3DMark confirms Intel Comet Lake specs, but will it be enough to rival AMD Ryzen?

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More confirmation has appeared online that with Intel Comet Lake CPUs it’s going to stop using HyperThreading as a way to differentiate between the chips in its product stack – the Intel Core i5 10600 will come with six cores and the full HyperThreaded 12 threads of processing chops. Given the AMD Ryzen competition it makes absolute sense for Intel to rethink its mainstream CPU strategy in this way, but will it be enough?

The new Core i5 10600 will form part of the phalanx of Intel Comet Lake processors set to hit the market, likely early in 2020. The fact that we’re now seeing Comet Lake benchmarks appear online with full CPU naming in place indicates that we’re really not far off from a full release. Up to now we’ve had to put up with ‘Genuine Intel (R) CPU” or “Intel 0000” as placeholders in the leaked benchmarks.

The latest of which have shown HP Pavilion all-in-one PCs rocking both this six-core, 12-thread chip as well as the top-end 10-core, 20-thread Comet Lake chips in engineering sample form. But this is the first to seemingly be operating with final silicon and not an early non-release chip.

The Intel Core i5 10600 result was originally posted on r/intel (via momomo_us) and has since been removed from the database. Thankfully the intermawebs have ensured the images of the 3DMark result haven’t been expunged from record, and we now know the six-core Comet Lake i5 will tip up with a base clock of 3.3GHz and a Turbo of 4.7GHz.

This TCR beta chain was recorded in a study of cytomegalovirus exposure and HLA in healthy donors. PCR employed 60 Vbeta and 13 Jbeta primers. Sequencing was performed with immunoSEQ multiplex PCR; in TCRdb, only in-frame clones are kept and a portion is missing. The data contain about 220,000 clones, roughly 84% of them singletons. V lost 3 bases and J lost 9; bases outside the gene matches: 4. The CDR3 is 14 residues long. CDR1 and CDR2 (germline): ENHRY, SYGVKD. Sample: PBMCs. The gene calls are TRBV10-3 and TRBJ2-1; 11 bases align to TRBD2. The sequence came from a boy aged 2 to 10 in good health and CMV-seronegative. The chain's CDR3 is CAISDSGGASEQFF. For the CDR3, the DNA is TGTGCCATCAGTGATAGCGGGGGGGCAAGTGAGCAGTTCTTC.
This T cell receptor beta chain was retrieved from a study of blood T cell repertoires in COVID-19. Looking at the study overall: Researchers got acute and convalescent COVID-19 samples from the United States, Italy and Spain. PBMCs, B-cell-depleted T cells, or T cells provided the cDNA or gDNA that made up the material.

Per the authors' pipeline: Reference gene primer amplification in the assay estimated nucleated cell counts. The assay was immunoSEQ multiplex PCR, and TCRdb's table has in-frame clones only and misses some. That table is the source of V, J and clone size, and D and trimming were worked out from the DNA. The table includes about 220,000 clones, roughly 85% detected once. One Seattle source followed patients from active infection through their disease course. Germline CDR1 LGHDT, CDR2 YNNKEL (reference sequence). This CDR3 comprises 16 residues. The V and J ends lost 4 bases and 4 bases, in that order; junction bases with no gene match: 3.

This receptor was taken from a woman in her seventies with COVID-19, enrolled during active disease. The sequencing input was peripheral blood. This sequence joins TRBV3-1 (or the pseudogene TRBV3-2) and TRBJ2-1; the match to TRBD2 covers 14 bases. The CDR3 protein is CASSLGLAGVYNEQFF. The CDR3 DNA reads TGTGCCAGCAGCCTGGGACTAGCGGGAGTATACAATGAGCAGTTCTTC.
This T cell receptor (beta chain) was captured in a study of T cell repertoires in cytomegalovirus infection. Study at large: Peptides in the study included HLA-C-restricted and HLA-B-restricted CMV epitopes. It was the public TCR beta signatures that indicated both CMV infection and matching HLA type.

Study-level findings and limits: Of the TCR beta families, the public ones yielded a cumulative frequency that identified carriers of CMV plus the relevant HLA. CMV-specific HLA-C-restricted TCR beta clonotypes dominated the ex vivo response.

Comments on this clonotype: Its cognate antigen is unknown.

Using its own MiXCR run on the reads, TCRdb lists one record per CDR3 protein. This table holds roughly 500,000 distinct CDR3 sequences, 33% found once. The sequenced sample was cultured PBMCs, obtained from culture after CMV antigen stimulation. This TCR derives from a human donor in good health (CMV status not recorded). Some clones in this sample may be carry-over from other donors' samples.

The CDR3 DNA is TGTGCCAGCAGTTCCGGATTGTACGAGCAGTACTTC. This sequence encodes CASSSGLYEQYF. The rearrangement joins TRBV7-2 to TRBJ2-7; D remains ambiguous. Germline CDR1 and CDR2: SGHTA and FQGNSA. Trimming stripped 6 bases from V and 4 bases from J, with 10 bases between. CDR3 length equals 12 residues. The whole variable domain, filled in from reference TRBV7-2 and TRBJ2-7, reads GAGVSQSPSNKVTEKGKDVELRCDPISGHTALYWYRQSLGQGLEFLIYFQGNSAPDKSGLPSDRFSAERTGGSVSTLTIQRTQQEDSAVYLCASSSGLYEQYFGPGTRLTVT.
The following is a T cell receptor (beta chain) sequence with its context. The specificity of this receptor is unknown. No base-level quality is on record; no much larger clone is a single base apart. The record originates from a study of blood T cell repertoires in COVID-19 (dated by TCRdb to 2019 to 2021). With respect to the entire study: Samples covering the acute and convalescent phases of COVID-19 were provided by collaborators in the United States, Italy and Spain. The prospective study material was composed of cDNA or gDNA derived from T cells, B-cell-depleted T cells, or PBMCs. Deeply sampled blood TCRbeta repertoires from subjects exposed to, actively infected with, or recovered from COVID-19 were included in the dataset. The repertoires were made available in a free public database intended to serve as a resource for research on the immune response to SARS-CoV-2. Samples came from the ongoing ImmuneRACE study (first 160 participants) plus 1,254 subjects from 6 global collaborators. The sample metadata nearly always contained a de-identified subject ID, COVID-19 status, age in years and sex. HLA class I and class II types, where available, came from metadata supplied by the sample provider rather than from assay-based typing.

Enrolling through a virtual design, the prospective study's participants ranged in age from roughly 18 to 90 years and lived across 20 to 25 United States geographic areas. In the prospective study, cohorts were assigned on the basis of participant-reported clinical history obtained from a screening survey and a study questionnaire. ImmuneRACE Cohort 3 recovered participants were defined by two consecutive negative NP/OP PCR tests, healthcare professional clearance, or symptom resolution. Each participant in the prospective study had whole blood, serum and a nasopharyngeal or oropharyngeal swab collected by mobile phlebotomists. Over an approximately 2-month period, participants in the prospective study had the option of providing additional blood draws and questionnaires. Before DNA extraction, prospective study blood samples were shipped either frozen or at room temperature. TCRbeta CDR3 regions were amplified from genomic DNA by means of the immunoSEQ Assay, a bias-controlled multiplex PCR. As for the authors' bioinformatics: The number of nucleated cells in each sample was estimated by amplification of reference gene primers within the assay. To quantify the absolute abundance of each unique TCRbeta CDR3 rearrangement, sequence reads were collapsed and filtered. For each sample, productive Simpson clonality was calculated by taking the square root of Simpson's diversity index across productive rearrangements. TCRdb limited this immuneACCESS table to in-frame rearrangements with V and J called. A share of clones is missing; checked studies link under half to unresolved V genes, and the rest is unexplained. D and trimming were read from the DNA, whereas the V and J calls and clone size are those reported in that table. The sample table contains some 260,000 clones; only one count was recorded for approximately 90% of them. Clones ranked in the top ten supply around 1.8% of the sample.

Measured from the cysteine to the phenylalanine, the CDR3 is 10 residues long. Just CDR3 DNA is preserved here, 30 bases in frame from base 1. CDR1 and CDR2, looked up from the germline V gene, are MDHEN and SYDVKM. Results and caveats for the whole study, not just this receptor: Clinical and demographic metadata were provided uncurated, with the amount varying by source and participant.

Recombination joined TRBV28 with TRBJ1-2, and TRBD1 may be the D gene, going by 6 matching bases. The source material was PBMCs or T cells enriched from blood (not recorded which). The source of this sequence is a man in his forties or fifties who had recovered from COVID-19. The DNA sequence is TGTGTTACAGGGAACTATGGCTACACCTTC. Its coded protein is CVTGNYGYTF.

Throw in the benefits of HyperThreading and Intel will have a mainstream CPU capable of matching AMD’s Ryzen 5 range of chips in our list of the best CPUs for gaming. It actually seems funny to be writing that sentence when for so long the roles have been reversed. But such has been the impact of successive, successful Ryzen CPU generations that Intel has been prodded into action by AMD, and the roll out of HyperThreading across the processor spectrum is testament to that.

The chip was also tested in a new MSI board, the Z490 Pro Carbon WiFi, because after all, the Comet Lake chips are going to need a whole new socket and that means no backwards compatibility and a whole bunch of new motherboards.

Which means that AMD is still going to have things mostly its own way. The Z490 boards will likely be high-priced mobos, and that means even if the Core i5 10600 is priced around the same $190 as the brilliant AMD Ryzen 5 3600 the overall platform costs will far outstrip the red team’s mainstream marvel.

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